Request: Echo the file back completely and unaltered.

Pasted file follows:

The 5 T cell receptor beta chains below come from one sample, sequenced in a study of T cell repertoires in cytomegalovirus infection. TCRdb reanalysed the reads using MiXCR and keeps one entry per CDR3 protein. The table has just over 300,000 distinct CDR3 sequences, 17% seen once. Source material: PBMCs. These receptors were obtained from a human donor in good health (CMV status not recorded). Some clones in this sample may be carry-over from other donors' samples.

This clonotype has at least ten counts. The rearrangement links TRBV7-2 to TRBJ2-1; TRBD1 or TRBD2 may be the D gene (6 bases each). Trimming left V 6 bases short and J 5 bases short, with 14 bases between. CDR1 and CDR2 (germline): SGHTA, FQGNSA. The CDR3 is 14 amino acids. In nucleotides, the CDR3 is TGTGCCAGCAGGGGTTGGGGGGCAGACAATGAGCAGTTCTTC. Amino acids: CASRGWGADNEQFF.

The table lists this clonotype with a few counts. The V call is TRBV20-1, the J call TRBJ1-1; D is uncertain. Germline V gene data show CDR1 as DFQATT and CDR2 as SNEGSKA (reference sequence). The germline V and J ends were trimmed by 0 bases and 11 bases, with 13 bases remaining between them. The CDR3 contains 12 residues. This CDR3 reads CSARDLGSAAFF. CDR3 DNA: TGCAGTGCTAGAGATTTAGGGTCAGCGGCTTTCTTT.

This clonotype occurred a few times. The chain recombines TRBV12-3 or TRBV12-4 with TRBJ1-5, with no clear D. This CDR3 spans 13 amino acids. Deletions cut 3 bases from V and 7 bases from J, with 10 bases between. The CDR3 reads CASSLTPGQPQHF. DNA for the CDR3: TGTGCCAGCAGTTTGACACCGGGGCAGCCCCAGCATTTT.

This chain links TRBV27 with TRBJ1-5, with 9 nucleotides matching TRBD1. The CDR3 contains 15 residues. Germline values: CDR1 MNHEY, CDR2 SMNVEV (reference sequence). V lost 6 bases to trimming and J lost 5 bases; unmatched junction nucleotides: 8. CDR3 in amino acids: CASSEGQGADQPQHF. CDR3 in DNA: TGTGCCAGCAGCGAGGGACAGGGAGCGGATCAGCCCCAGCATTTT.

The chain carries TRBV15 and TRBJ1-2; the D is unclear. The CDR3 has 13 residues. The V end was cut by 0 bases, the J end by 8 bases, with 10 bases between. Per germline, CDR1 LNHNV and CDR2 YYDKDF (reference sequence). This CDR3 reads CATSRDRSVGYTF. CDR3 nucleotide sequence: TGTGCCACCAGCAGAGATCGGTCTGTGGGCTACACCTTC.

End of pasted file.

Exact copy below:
The 5 T cell receptor beta chains below come from one sample, sequenced in a study of T cell repertoires in cytomegalovirus infection. TCRdb reanalysed the reads using MiXCR and keeps one entry per CDR3 protein. The table has just over 300,000 distinct CDR3 sequences, 17% seen once. Source material: PBMCs. These receptors were obtained from a human donor in good health (CMV status not recorded). Some clones in this sample may be carry-over from other donors' samples.

This clonotype has at least ten counts. The rearrangement links TRBV7-2 to TRBJ2-1; TRBD1 or TRBD2 may be the D gene (6 bases each). Trimming left V 6 bases short and J 5 bases short, with 14 bases between. CDR1 and CDR2 (germline): SGHTA, FQGNSA. The CDR3 is 14 amino acids. In nucleotides, the CDR3 is TGTGCCAGCAGGGGTTGGGGGGCAGACAATGAGCAGTTCTTC. Amino acids: CASRGWGADNEQFF.

The table lists this clonotype with a few counts. The V call is TRBV20-1, the J call TRBJ1-1; D is uncertain. Germline V gene data show CDR1 as DFQATT and CDR2 as SNEGSKA (reference sequence). The germline V and J ends were trimmed by 0 bases and 11 bases, with 13 bases remaining between them. The CDR3 contains 12 residues. This CDR3 reads CSARDLGSAAFF. CDR3 DNA: TGCAGTGCTAGAGATTTAGGGTCAGCGGCTTTCTTT.

This clonotype occurred a few times. The chain recombines TRBV12-3 or TRBV12-4 with TRBJ1-5, with no clear D. This CDR3 spans 13 amino acids. Deletions cut 3 bases from V and 7 bases from J, with 10 bases between. The CDR3 reads CASSLTPGQPQHF. DNA for the CDR3: TGTGCCAGCAGTTTGACACCGGGGCAGCCCCAGCATTTT.

This chain links TRBV27 with TRBJ1-5, with 9 nucleotides matching TRBD1. The CDR3 contains 15 residues. Germline values: CDR1 MNHEY, CDR2 SMNVEV (reference sequence). V lost 6 bases to trimming and J lost 5 bases; unmatched junction nucleotides: 8. CDR3 in amino acids: CASSEGQGADQPQHF. CDR3 in DNA: TGTGCCAGCAGCGAGGGACAGGGAGCGGATCAGCCCCAGCATTTT.

The chain carries TRBV15 and TRBJ1-2; the D is unclear. The CDR3 has 13 residues. The V end was cut by 0 bases, the J end by 8 bases, with 10 bases between. Per germline, CDR1 LNHNV and CDR2 YYDKDF (reference sequence). This CDR3 reads CATSRDRSVGYTF. CDR3 nucleotide sequence: TGTGCCACCAGCAGAGATCGGTCTGTGGGCTACACCTTC.